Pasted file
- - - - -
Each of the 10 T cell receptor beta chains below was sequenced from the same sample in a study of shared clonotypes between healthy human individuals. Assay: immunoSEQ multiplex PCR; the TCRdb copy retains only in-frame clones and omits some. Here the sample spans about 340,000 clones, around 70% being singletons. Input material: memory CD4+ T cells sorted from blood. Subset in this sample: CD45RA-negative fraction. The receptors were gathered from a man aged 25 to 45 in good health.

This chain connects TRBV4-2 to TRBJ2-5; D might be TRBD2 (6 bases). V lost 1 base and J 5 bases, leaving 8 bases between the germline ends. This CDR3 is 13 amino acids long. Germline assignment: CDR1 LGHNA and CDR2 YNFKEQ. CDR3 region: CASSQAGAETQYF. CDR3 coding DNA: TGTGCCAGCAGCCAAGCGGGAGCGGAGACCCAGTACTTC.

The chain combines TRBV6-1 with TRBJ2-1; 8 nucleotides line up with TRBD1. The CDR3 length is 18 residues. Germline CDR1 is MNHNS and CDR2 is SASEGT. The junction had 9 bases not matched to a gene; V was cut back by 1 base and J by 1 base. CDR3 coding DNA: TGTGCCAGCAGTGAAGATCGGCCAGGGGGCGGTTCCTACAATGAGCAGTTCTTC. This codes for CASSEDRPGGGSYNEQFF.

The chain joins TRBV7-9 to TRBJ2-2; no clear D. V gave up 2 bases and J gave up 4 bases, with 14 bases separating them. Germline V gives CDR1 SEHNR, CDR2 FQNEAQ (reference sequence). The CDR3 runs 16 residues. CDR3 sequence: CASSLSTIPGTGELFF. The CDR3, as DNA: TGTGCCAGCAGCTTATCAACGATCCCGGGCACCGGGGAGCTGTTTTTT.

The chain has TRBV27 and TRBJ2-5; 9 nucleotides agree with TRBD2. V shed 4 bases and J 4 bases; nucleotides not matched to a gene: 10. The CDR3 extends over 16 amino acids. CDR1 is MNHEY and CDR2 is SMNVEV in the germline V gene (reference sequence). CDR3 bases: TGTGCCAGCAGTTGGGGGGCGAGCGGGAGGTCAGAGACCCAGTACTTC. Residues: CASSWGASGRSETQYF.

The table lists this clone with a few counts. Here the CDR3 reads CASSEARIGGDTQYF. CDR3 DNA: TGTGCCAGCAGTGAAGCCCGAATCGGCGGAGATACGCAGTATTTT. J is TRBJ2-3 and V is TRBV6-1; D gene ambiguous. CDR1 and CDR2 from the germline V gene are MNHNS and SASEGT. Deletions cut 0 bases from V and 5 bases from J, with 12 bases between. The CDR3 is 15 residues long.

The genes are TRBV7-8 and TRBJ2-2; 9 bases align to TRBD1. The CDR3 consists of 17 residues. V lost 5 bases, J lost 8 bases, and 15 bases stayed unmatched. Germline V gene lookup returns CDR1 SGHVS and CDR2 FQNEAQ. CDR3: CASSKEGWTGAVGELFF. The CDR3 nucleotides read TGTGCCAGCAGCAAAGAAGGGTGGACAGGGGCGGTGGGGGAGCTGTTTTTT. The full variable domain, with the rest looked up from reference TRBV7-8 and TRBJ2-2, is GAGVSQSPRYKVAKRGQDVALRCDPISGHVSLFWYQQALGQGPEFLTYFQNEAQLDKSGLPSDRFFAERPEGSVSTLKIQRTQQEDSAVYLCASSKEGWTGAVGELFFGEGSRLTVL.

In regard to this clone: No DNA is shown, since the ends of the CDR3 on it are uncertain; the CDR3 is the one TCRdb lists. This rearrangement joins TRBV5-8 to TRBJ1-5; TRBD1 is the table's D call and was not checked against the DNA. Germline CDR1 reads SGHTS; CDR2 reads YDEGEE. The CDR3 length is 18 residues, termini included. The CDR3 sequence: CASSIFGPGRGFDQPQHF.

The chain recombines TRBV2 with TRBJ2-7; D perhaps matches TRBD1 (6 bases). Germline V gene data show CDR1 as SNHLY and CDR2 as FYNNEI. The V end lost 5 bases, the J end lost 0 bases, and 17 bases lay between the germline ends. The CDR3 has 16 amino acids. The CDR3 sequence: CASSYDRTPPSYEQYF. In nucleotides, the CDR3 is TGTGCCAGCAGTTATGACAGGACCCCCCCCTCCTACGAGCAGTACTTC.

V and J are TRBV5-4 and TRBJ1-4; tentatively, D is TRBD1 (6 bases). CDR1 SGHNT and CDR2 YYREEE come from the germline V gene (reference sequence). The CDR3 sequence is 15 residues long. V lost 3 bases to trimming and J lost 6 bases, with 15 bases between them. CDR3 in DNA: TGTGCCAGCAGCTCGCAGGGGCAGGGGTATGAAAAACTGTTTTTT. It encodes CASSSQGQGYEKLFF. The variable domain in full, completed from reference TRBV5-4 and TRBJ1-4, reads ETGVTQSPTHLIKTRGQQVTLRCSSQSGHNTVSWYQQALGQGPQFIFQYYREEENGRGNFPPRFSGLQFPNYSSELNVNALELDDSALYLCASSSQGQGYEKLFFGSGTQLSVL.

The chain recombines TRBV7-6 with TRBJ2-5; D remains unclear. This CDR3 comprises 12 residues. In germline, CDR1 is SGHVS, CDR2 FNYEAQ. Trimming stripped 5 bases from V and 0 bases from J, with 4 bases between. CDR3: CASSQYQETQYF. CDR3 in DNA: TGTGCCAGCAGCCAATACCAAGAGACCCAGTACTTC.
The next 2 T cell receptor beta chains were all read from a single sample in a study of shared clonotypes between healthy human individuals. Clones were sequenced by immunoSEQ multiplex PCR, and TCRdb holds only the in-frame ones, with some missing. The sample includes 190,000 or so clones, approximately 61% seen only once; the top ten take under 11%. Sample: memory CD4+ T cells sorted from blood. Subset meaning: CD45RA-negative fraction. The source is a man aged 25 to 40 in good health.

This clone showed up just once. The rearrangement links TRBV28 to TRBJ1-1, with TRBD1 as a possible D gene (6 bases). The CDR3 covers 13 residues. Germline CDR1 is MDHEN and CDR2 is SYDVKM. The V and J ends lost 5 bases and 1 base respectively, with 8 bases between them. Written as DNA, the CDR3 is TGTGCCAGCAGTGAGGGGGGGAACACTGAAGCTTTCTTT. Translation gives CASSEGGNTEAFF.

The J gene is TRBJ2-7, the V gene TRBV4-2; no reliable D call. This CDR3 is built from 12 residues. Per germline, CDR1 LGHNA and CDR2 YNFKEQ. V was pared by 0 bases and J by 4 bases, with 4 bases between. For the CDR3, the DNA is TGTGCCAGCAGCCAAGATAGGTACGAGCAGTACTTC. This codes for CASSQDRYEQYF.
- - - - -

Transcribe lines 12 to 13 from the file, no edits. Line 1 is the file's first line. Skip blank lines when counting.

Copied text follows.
The next 2 T cell receptor beta chains were all read from a single sample in a study of shared clonotypes between healthy human individuals. Clones were sequenced by immunoSEQ multiplex PCR, and TCRdb holds only the in-frame ones, with some missing. The sample includes 190,000 or so clones, approximately 61% seen only once; the top ten take under 11%. Sample: memory CD4+ T cells sorted from blood. Subset meaning: CD45RA-negative fraction. The source is a man aged 25 to 40 in good health.

This clone showed up just once. The rearrangement links TRBV28 to TRBJ1-1, with TRBD1 as a possible D gene (6 bases). The CDR3 covers 13 residues. Germline CDR1 is MDHEN and CDR2 is SYDVKM. The V and J ends lost 5 bases and 1 base respectively, with 8 bases between them. Written as DNA, the CDR3 is TGTGCCAGCAGTGAGGGGGGGAACACTGAAGCTTTCTTT. Translation gives CASSEGGNTEAFF.